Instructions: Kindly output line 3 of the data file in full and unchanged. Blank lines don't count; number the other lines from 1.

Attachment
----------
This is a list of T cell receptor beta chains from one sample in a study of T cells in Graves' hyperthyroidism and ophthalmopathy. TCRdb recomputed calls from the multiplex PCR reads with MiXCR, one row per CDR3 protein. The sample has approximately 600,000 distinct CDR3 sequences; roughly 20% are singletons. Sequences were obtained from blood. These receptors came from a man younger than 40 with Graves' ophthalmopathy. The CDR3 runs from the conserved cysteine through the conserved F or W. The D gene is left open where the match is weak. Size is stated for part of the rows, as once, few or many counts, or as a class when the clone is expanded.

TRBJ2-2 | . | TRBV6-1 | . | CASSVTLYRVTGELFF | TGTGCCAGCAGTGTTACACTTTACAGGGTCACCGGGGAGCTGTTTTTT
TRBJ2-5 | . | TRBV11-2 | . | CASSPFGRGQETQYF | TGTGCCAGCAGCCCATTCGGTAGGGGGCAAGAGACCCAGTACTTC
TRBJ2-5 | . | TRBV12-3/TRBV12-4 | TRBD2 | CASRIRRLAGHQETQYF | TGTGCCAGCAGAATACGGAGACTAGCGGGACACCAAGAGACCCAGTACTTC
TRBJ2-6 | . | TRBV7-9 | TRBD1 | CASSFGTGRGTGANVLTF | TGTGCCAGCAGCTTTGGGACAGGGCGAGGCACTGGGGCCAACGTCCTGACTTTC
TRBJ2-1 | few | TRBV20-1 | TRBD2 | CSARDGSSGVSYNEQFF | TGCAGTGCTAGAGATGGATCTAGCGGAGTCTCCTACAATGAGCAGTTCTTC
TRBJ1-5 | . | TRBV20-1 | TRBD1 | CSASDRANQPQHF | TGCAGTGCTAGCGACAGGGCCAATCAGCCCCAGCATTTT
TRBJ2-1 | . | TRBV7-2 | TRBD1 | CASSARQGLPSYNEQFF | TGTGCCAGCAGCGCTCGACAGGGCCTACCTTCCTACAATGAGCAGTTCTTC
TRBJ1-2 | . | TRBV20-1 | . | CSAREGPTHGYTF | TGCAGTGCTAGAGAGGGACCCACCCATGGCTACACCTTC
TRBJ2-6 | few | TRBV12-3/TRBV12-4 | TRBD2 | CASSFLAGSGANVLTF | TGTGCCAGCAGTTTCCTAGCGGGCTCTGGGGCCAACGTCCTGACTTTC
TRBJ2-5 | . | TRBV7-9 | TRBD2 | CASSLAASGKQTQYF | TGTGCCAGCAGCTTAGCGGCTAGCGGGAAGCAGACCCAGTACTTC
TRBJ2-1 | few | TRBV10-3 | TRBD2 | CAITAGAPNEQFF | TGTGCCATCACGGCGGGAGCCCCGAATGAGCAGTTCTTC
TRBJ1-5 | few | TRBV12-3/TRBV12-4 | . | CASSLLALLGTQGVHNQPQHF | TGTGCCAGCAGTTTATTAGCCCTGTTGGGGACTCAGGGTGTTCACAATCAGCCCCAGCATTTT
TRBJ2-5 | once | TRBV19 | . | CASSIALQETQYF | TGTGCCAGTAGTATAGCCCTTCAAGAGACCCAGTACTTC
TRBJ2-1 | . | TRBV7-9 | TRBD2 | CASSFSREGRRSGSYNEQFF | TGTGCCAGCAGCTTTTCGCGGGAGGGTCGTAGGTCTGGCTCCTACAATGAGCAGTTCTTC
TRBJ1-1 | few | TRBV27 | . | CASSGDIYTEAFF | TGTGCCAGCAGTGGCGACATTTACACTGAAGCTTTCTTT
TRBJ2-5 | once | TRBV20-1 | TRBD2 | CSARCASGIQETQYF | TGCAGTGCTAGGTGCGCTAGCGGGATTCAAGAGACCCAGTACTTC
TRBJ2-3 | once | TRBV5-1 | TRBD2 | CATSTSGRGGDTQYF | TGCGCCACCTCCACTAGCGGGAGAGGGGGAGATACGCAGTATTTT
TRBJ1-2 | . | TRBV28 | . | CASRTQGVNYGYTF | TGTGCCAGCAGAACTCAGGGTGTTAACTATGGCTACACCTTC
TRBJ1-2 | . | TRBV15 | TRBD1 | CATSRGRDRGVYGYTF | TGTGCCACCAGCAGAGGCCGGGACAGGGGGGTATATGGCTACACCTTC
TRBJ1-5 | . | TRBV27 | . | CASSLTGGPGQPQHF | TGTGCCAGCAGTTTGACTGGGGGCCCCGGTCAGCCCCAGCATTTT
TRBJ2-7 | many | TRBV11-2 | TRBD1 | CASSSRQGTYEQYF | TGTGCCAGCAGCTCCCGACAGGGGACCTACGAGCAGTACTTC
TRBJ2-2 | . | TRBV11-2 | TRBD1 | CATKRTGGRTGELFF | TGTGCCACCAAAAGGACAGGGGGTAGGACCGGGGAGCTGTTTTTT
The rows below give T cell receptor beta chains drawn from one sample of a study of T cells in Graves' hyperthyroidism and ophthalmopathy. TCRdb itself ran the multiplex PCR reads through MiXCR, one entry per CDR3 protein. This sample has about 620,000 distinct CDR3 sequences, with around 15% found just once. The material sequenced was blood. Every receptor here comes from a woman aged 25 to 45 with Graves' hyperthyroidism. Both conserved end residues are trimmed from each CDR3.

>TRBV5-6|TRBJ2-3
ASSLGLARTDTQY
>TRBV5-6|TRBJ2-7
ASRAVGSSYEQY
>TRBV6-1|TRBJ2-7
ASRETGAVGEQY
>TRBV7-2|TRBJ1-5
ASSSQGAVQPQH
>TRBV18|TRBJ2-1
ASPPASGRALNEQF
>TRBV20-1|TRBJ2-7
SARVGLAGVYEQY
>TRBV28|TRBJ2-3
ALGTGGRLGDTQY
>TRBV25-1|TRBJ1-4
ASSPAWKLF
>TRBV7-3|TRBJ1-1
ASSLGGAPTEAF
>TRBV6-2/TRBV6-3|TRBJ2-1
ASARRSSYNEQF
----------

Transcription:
TRBJ2-5 | . | TRBV11-2 | . | CASSPFGRGQETQYF | TGTGCCAGCAGCCCATTCGGTAGGGGGCAAGAGACCCAGTACTTC